Two posts caught my eye this morning. The first was the very first on the page when I wandered over. It seems Powells, the huge indie bookstore in Portland has decided to quit selling its inventory on Amazon. Okay, that’s their choice. I don’t think it’s a smart one, especially not when so many folks are not getting out and when so many businesses are hurting. But they have jumped fulling onto the “Amazon evil” bandwagon.

Like PG said in his commentary, everyone is free to do business with Amazon or not. But why take to social media and certain journalism outlets to trash Amazon in the process? And I find myself asking if this is a business decision they made after looking at their bottom line and the future of the bookstore or if this is a kneejerk reaction in an attempt to appease the so-called peaceful protesters in Portland. Here’s a hint: my guess is that it is more the second (as well as an attempt to show how woke they are) than it is the former.

The second article PG linked to that caught my attention comes from the Wall Street Journal. It deals with something that should be near and dear to all of us: Free Speech. While I don’t agree with everything the author says, I agree with a lot of it. this paragraph in particular struck a chord with me:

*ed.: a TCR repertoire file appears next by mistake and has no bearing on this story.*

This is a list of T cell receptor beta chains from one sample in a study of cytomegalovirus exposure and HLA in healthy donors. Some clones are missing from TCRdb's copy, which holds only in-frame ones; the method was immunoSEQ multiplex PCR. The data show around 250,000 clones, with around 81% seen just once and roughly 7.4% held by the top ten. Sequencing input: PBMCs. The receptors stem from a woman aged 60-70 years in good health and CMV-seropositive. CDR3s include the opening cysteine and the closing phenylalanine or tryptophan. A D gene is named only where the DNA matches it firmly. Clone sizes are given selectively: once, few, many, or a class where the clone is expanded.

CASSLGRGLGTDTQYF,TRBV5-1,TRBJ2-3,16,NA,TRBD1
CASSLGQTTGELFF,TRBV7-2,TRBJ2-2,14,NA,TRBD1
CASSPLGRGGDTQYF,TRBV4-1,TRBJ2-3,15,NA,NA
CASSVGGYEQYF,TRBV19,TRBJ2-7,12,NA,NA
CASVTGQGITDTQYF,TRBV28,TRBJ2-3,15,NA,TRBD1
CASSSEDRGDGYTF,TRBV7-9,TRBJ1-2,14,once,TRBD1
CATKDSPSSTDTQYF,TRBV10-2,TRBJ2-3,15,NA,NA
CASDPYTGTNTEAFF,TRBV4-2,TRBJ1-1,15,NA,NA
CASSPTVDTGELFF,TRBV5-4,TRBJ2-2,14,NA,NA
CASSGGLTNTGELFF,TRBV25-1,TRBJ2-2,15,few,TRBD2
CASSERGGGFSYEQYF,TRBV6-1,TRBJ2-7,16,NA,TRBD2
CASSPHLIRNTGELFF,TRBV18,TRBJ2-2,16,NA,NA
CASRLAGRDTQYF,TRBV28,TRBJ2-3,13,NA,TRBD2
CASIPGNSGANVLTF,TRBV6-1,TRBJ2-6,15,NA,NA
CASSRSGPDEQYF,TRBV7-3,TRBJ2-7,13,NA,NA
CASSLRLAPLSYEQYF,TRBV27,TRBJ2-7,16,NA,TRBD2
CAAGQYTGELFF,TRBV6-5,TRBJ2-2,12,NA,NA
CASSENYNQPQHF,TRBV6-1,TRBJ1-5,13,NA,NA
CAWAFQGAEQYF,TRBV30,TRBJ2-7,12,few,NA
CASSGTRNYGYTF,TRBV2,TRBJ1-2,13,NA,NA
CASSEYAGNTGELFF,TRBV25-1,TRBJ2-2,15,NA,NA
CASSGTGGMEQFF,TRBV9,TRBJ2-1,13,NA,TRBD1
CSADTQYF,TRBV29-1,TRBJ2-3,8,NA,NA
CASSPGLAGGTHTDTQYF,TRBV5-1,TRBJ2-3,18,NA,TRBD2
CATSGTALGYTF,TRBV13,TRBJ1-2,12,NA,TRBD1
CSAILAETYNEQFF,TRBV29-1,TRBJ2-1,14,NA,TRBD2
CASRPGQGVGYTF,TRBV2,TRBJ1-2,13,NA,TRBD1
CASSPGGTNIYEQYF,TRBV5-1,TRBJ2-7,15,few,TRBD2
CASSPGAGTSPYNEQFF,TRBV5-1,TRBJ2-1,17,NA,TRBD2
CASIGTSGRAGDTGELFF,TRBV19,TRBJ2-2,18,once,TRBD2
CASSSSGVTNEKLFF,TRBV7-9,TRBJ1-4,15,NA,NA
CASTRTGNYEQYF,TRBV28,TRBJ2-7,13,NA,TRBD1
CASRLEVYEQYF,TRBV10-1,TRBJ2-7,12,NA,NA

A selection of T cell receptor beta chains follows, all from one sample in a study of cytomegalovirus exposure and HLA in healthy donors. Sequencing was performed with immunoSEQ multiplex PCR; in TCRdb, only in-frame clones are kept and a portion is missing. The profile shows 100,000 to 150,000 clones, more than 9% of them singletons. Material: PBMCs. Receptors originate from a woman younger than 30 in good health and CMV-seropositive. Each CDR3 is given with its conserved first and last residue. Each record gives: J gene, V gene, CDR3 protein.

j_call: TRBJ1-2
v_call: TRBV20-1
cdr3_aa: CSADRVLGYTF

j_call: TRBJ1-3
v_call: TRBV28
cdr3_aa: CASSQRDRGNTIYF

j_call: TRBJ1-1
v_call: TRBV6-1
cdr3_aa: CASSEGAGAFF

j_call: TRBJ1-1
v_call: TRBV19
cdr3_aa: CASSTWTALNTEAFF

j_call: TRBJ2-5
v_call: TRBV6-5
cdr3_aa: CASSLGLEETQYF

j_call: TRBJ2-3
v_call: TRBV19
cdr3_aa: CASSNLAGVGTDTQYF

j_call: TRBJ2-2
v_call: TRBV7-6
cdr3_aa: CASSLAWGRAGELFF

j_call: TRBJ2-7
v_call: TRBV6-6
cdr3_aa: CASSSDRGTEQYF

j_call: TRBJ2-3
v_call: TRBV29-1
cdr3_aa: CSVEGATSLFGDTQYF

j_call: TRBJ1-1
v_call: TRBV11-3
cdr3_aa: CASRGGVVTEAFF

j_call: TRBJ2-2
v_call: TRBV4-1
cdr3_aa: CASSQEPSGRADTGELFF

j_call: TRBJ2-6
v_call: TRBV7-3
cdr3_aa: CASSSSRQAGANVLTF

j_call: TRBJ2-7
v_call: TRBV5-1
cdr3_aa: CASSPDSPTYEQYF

The American Association of University Professors, in its Statement of Professional Ethics, makes clear that educators are to “practice intellectual honesty,” “encourage the free pursuit of learning in their students,” and “respect and defend the free inquiry” of fellow academics. Furthermore, as citizens, scholars have “a particular obligation to promote conditions of free inquiry.” University administrators may not have the courage to hold their institutions to these standards, but there’s no reason courts won’t.

Encourage the free pursuit of learning in their students. . . .

Respect and defend the free inquiry of fellow academics. . . .

As citizens, scholars have a particular oblication to promote conditions of free inquiry. . . 

How different that is from what we see on our college campuses these days where professors tell students that if they don’t toe the liberal line they aren’t welcome in their classrooms. Or where college administrators do everything they can to limit free speech that might lead to controversy (in other words, that might hurt someone’s itty bitty feewings).

As writers, this is something we should be fighting to preserve. Instead, too many are openly advocating silencing dissenting voices or the exchange of ideas and opinions that don’t match their own.